• Publication
    Accès libre
    Associations between perceived discrimination and health status among frequent Emergency Department users
    (2015)
    Baggio, Stéphanie
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    Hugli, Olivier
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    Burnand, Bernard, Institute of Social and Preventive Medicine (IUMSP), Lausanne University Hospital, Lausanne, Switzerland
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    Ruggeri, Ornella
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    Wasserfallen, Jean-Blaise
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    Moschetti, Karine
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    Staeger, Philippe
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    Alary, Séverine
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    Canepa Allen, Marina
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    Daeppen, Jean-Bernard
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    Bodenmann, Patrick
    Objective : Frequent Emergency Department (ED) users are vulnerable individuals and discrimination is usually associated with increased vulnerability. The aim of this study was to investigate frequent ED users' perceptions of discrimination and to test whether they were associated with increased vulnerability.
    Methods : In total, 250 adult frequent ED users were interviewed in Lausanne University Hospital. From a previously published questionnaire, we assessed 15 dichotomous sources of perceived discrimination. Vulnerability was assessed using health status: objective health status (evaluation by a healthcare practitioner including somatic, mental health, behavioral, and social issues - dichotomous variables) and subjective health status [self-evaluation including health-related quality of life (WHOQOL) and quality of life (EUROQOL) - mean-scores]. We computed the prevalence rates of perceived discrimination and tested associations between perceived discrimination and health status (Fischer's exact tests, Mann-Whitney U-tests).
    Results : A total of 35.2% of the frequent ED users surveyed reported at least one source of perceived discrimination. Objective health status was not significantly related to perceived discrimination. In contrast, experiencing perceived discrimination was associated with worse subjective health status (P<0.001).
    Conclusion : Frequent ED users are highly likely to report perceived discrimination during ED use, and this was linked to a decrease in their own rating of their health. Hence, discrimination should be taken into account when providing care to such users as it may constitute an additional risk factor for this vulnerable population. Perceived discrimination may also be of concern to professionals seeking to improve practices and provide optimal care to frequent ED users.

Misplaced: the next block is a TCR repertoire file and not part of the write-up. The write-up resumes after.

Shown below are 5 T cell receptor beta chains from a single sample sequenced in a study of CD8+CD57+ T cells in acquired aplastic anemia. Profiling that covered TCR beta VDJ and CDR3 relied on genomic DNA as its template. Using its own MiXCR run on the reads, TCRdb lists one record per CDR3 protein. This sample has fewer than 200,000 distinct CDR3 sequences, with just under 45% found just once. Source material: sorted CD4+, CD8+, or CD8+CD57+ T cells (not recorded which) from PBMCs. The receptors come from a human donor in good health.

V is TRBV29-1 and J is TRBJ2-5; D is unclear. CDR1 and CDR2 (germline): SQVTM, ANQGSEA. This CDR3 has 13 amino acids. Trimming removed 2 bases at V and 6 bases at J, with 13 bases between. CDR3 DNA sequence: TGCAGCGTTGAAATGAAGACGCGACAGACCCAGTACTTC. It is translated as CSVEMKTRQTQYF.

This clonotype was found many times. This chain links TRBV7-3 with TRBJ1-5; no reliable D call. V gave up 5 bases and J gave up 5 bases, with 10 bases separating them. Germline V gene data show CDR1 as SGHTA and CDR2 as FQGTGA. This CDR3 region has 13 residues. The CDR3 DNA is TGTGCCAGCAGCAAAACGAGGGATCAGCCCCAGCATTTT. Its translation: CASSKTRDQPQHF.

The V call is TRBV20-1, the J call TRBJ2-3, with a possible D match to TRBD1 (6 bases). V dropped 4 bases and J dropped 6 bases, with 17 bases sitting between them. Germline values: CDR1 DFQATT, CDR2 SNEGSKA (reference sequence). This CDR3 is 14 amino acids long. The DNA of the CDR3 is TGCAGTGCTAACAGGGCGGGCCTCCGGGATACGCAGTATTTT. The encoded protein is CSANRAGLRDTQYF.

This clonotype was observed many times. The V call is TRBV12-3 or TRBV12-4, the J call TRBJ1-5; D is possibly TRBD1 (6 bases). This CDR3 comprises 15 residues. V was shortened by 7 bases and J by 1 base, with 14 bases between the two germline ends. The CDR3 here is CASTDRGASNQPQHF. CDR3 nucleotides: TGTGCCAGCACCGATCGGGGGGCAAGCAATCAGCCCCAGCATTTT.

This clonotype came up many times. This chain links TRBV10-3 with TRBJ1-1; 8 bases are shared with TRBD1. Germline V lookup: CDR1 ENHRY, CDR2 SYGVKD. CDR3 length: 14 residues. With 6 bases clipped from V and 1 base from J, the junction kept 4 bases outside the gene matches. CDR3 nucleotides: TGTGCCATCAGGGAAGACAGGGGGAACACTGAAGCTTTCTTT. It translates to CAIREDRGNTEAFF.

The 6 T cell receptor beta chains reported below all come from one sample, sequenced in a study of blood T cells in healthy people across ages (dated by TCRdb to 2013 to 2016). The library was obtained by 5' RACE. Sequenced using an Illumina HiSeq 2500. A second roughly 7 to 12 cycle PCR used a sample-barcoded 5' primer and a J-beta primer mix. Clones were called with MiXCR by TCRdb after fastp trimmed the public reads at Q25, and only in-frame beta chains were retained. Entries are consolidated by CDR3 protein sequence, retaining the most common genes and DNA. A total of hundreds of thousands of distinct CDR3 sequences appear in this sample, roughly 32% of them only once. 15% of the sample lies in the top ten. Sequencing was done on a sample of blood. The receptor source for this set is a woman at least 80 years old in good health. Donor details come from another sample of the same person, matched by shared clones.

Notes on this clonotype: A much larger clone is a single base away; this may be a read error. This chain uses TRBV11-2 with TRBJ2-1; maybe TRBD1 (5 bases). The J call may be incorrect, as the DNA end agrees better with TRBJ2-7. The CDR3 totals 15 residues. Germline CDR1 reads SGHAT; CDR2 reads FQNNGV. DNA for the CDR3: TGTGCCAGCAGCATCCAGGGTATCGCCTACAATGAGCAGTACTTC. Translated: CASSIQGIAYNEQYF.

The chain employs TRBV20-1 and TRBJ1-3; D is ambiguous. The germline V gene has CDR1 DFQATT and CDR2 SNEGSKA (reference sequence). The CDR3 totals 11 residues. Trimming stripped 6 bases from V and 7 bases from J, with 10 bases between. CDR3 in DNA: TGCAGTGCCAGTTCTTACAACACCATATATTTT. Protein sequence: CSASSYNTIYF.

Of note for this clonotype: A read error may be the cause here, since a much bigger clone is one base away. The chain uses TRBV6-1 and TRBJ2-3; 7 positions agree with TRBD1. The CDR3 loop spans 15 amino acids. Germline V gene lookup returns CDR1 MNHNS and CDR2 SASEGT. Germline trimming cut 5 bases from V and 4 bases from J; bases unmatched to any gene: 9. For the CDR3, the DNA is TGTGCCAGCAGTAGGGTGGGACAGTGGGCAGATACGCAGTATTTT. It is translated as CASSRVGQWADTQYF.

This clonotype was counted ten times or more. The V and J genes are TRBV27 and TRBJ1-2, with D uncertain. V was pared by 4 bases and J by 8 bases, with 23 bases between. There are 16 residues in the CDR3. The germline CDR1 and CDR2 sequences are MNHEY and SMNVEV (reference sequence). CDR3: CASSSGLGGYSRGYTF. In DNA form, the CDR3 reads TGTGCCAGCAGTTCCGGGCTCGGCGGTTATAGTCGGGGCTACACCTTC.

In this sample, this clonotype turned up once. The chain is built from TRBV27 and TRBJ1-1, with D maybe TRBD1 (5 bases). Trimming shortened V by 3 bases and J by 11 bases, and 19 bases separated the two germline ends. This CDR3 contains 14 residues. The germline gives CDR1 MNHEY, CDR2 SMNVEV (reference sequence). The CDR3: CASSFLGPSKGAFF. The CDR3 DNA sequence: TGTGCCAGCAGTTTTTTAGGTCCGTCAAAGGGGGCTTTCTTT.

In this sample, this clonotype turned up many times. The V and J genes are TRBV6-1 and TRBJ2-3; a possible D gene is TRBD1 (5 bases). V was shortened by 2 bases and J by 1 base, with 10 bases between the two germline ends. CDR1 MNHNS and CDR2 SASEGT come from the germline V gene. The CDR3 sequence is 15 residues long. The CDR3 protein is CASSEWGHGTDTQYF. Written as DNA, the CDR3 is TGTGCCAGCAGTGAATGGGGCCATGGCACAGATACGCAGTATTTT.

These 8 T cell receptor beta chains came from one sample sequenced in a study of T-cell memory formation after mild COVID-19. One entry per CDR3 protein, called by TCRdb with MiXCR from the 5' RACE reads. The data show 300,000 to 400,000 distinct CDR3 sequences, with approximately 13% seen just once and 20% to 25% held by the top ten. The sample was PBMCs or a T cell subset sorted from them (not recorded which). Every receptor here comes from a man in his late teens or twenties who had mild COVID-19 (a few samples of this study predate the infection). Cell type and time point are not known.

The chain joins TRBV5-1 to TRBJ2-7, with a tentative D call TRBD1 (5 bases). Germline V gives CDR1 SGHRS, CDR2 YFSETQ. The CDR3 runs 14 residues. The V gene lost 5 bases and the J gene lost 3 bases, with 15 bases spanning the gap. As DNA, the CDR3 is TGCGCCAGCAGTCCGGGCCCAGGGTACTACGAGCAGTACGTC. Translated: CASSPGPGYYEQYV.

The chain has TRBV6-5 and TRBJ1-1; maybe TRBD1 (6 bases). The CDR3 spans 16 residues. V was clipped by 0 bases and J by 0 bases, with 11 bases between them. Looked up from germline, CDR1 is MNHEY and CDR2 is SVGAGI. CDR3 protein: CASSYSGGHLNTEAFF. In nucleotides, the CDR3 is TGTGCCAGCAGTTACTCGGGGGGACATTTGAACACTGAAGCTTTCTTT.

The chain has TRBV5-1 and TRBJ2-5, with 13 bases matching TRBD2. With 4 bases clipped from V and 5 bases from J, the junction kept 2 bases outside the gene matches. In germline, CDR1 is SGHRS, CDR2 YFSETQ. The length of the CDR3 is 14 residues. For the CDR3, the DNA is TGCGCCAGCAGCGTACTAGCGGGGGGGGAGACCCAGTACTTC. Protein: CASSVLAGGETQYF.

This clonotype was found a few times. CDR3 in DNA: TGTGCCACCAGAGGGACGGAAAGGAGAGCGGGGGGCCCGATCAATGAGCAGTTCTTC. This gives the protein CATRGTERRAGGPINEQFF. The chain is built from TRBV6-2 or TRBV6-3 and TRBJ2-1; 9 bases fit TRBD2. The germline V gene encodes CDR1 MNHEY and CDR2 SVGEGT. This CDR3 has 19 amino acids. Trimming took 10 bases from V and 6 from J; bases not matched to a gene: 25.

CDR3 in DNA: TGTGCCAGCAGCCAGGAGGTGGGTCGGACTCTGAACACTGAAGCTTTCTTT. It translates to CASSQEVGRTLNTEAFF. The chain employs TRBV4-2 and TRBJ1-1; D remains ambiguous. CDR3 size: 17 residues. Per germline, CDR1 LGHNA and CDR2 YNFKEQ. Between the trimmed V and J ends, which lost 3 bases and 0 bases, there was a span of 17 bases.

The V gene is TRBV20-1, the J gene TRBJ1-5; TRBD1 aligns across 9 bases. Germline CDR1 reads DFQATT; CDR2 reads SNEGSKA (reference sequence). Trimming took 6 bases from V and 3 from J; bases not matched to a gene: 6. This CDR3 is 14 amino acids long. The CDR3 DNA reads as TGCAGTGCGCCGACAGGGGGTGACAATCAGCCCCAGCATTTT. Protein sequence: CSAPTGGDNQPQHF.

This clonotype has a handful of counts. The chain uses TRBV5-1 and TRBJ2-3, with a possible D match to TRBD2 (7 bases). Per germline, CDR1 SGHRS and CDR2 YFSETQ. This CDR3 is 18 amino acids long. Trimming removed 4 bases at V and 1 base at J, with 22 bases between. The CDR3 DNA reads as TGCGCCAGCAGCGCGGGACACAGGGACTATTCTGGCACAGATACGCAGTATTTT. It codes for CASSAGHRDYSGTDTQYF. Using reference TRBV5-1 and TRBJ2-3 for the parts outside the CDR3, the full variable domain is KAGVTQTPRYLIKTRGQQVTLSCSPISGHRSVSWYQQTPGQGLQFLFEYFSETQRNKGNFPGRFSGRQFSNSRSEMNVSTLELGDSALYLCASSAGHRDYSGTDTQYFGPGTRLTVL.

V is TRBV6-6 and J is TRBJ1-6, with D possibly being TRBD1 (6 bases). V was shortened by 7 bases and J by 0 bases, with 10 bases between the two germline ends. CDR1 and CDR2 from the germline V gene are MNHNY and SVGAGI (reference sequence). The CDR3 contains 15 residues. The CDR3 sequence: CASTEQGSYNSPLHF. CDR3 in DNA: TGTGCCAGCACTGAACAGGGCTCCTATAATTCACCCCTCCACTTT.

• Publication
    Accès libre
    Rhinopharyngeal autologous fat injection for treatment of velopharyngeal insufficiency in patients with cleft palate
    (2015)
    Piotet, Elsa
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    Beguin, Céline
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    Broome, Martin
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    Olivier, Frédéric
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    Leuchter, Igor
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    Zbinden, Chantal
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    Hohlfeld, Judith
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    de Buys Roessingh, Anthony
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    Schweizer, Valérie
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    Pasche, Philippe
    Patients with cleft palate are prone to velopharyngeal insufficiency. In minor cases or when hypernasal speech does not resolve after velopharyngoplasty, an augmentation pharyngoplasty with autologous fat can be proposed. The aim of the present study is to evaluate the short-term (within 2 months) and long-term efficiency (during the 24 months following the procedure) of our procedure in the setting of velopharyngeal insufficiency related to a cleft palate. Twenty-two patients with cleft palate related velopharyngeal insufficiency were included in this retrospective study. All patients were operated following the same technique, in the same institution. The pre- and postoperative evaluations included a nasometry, a subjective evaluation using the Borel-Maisonny score, and a nasofibroscopy to assess the degree of velopharyngeal closure. Scores of Borel-Maisonny and nasometry were compared before, shortly after the procedure (within 2 months) and long term after the procedure (within 24 months). Forty-one procedures in 22 patients with a cleft palate performed in our institution between October 2004 and January 2012 were included in the study. Nine patients had a previous velopharyngoplasty with persistent rhinolalia despite intensive speech therapy. In 14 patients the procedure was repeated because of recurrent hypernasal speech after the first injection. The average number of procedures per patient was 1.8. Postoperative nasometry and Borel-Maisonny scores were statistically significantly improved and remained stable until the end of the follow-up (median 42 months postoperative) in most patients. Complications were rare and minor. Autologous fat injection is a simple procedure for treatment of minor velopharyngeal insufficiencies in patients with cleft palate, with good long-term results and few complications.